JPMorgan’s Ambition To Boost Cash Equities Biz

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Despite being the largest US bank, JPMorgan has found itself lagging behind its biggest rivals in the cash equities business.  Based on its annual investor day presentation, the bank is looking to turn this around by continuing to make investments in electronic trading and hedge fund services, hoping this will help the bank become a Top 3 firm in cash equities.

Background

According to research firm Coalition Ltd, in 2013 JPMorgan ranked first in investment banking, equities origination, fixed income, commodities and currencies, while coming in second for derivatives products.

Unfortunately, JPM ranked sixth globally in cash equities in 2013 reflecting a 5th place rank in North America, a seventh place rank in EMEA and an 8th place finish in Asia.

Most industry experts explain JPM’s struggles in cash equities to be a result of weakness in electronic equities trading.  While most of JPM’s competitors have been investing heavily in this area in recent years, JMP focused instead on sales and equity research.  Only recently has JPM started investing in boosting its electronic trading capabilities.

A study released recently by Tabb Group backed up this contention.  In a survey of 58 head equity traders of both long only investors and hedge funds in Europe, the UK and the US, Tabb found that they rated UBS, Morgan Stanley and Credit Suisse as the best providers of electronic equity trading systems.  JPMorgan was not mentioned.

Strategy To Turn Around This Weakness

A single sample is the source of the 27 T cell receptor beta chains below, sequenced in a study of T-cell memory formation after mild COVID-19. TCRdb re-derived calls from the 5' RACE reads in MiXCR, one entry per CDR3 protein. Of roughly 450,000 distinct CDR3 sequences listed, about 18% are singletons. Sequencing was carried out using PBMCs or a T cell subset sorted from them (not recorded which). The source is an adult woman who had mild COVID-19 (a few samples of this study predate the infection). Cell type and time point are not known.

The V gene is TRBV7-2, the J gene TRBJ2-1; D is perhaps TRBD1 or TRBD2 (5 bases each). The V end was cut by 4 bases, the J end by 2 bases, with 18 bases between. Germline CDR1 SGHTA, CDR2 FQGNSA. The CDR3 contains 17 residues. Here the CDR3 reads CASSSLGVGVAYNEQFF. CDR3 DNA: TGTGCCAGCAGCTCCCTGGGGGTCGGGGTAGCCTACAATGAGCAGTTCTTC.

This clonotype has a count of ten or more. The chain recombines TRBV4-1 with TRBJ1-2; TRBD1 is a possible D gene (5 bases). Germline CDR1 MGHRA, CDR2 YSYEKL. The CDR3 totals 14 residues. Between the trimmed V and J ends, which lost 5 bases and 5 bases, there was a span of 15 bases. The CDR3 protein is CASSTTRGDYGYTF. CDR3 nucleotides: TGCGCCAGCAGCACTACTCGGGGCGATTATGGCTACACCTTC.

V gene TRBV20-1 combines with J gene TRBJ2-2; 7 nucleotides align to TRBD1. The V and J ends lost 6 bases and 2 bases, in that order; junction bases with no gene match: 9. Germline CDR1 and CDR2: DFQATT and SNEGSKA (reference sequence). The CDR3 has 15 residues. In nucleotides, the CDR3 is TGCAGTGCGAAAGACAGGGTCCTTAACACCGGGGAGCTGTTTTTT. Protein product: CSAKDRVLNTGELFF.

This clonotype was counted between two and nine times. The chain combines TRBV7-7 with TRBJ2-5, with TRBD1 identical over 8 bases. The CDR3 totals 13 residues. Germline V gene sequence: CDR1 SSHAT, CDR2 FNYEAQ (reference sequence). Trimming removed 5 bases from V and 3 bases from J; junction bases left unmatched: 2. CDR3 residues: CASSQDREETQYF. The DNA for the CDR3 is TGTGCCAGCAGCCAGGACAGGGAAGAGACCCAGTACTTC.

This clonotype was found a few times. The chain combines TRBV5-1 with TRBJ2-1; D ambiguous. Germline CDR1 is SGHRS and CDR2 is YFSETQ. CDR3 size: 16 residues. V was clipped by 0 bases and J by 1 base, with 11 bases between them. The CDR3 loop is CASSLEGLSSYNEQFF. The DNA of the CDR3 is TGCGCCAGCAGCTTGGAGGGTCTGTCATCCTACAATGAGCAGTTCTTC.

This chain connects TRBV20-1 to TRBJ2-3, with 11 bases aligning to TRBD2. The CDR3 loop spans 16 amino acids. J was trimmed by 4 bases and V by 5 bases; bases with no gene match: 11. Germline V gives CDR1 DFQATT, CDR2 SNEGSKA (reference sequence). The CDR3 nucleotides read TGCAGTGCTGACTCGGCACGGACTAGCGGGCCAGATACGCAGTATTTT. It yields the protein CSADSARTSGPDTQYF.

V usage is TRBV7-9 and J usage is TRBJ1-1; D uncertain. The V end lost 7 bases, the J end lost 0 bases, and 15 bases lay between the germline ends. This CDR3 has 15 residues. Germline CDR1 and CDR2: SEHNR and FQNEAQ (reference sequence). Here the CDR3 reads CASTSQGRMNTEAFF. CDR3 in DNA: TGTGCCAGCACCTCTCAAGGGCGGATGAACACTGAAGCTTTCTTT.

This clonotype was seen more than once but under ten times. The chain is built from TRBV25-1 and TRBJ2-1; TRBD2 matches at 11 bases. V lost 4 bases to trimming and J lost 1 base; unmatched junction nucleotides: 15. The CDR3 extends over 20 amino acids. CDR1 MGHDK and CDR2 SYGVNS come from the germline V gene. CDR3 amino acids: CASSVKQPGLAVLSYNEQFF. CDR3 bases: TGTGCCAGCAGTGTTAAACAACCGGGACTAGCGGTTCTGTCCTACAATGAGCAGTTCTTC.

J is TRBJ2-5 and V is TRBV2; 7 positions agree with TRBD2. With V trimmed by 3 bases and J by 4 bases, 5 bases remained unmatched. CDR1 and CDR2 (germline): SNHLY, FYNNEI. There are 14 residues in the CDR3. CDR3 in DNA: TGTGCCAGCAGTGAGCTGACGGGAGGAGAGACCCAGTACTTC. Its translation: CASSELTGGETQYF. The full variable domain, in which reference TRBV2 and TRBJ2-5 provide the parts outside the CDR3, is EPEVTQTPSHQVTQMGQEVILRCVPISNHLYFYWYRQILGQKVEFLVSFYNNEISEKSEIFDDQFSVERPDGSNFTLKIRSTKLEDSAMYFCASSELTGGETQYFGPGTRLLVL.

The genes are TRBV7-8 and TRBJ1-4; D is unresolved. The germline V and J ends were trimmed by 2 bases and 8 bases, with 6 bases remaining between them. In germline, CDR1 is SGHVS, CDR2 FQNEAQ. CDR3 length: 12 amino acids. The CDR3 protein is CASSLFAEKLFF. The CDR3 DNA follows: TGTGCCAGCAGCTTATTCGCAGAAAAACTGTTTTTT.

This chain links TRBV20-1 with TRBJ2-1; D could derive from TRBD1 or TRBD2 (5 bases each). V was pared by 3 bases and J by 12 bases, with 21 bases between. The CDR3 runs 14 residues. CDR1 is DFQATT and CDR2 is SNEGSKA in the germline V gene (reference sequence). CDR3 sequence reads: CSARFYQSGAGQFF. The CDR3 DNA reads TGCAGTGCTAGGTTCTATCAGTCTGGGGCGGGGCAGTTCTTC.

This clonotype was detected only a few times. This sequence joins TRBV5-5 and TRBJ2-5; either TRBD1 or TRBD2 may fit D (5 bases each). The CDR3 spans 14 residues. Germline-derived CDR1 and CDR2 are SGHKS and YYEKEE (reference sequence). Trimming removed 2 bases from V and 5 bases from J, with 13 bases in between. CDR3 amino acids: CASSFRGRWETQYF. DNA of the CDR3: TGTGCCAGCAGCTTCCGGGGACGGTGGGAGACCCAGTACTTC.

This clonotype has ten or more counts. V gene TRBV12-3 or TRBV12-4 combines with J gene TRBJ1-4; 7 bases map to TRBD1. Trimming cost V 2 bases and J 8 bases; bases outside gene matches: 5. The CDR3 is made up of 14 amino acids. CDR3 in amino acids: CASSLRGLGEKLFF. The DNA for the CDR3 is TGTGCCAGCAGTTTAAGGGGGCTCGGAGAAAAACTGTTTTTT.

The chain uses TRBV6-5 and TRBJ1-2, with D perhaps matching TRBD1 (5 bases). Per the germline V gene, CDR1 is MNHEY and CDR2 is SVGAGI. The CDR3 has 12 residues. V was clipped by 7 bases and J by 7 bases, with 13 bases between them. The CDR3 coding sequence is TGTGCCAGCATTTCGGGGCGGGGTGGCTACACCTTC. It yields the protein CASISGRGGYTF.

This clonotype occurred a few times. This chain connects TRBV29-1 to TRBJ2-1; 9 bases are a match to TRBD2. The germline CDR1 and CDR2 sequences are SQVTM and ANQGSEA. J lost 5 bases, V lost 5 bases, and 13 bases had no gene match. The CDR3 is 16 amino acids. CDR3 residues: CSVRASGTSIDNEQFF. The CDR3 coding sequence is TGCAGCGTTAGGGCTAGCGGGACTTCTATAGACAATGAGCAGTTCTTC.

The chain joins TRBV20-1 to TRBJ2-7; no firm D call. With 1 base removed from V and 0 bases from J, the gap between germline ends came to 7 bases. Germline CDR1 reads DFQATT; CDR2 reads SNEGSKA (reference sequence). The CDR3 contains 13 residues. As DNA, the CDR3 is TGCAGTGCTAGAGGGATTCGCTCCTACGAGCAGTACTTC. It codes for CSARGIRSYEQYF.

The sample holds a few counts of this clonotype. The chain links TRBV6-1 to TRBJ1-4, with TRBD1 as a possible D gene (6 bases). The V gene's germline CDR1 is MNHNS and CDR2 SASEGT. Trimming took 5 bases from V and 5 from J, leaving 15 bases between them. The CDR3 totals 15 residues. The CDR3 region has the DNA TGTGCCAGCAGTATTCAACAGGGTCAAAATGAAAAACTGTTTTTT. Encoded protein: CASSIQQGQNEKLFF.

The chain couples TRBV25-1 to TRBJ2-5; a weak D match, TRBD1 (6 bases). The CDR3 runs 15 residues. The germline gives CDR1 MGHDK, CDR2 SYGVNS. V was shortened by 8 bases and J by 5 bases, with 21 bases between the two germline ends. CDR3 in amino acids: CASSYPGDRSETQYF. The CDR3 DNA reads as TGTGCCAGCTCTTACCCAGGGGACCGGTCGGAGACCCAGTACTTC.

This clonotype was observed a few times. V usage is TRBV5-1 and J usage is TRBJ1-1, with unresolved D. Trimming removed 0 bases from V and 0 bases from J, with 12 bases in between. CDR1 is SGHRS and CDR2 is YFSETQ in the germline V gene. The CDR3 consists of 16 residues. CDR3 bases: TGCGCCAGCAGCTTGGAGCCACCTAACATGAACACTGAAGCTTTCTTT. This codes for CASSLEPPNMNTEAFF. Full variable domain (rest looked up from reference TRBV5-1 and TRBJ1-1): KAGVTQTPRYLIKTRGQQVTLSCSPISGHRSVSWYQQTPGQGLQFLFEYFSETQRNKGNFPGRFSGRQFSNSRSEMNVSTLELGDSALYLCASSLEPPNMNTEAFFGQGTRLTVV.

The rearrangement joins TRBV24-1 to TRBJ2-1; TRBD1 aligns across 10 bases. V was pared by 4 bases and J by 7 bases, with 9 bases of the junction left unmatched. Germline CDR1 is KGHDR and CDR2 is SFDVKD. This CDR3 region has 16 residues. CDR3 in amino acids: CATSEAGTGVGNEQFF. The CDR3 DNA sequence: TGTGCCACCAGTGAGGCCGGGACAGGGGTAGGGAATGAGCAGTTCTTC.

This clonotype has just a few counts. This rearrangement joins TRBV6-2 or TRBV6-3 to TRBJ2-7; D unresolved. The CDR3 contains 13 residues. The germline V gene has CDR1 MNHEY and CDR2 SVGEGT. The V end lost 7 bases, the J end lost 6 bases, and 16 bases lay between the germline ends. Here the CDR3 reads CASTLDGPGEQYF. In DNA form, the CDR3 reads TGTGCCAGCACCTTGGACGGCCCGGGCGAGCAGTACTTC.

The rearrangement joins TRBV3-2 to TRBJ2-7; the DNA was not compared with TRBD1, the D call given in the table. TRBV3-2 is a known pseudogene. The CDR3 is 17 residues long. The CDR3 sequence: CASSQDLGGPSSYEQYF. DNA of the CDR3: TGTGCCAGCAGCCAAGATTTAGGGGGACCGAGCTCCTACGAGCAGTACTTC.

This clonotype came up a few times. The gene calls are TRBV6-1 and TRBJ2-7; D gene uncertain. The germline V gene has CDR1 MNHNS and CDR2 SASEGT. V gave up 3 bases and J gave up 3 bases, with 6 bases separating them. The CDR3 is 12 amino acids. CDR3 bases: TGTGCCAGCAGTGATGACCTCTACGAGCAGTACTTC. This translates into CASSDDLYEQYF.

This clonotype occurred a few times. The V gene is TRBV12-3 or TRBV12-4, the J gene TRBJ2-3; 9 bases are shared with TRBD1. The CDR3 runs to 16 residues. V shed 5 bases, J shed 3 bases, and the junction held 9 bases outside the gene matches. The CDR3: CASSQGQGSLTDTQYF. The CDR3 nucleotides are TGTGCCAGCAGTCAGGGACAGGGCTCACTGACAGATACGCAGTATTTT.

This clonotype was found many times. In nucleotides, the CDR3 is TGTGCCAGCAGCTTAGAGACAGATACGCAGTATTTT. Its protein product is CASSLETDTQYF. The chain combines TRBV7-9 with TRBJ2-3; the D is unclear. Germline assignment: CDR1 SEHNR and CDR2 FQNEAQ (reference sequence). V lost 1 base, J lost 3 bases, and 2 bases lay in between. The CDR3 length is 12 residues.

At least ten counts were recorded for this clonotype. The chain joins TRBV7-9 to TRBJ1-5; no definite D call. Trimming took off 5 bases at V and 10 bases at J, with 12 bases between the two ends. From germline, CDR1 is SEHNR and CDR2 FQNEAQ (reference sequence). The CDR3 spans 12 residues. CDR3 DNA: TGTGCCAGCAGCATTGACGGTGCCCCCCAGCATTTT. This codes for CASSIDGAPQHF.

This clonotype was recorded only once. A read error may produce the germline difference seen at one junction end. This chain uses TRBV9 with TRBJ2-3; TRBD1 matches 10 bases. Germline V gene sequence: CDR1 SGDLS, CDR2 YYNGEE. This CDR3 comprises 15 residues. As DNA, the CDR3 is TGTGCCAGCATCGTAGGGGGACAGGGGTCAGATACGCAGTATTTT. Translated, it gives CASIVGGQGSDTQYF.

In JPMorgan’s recent investor’s day presentation, Mike Cavanagh and Daniel Pinto, co-heads of the firm’s investment bank, said the bank plans to ‘strengthen its equities position this year.’

Part of the bank’s strategy to accomplish this would be to make continued investments in prime brokerage, electronic trading, equities (including equity research), and OTC Clearing and Collateral Management (particularly in EMEA).

However, some at the bank suggest that JPM just needs to get more aggressive with customers making sure they get paid for the services they provide – a move that their competitors have been much better at than JPM.

Tim Throsby, global head of equities in London explained this issue, “In the past, those top players in this space were very aggressive in having persistent, repeated conversations with their clients, saying, ‘What are you giving us?  That was never our approach. That’s something that other firms were far more effective at earlier than we were.”

Why Bother?

However, some might ask whether it makes sense for JPM to try and boost its position in cash equities.  After all, the cash equities business has suffered from falling volumes and squeezed profit margins in recent years.

In fact some European banks cut back on their cash equities businesses given these tough market dynamics.  For example, Barclays, Nomura, and UniCredit have all reduced their equities businesses in the past six months.

Despite these trends, JPM management feel that the equities business can be profitable, particularly for the top players in the business, with the top three firms in cash equities generating handsome profits.

JPM’s Ultimate Goal

Throsby summed up JPMorgan’s goal for its cash equities business, saying “One of the big themes for the firm is to bring cash equities up to that same level [as the rest of the bank].  There are some very obvious areas where we are working to improve, and where we think there is a great opportunity.  Third or fourth place would be a realistic medium-term ambition, with second or third in the long term.”

That’s a pretty big ambition to move from 6th to 2nd in cash equities, but given what JPMorgan has done with the rest of its business, your probably don’t want to bet against them.  We will just have to wait and see.

 

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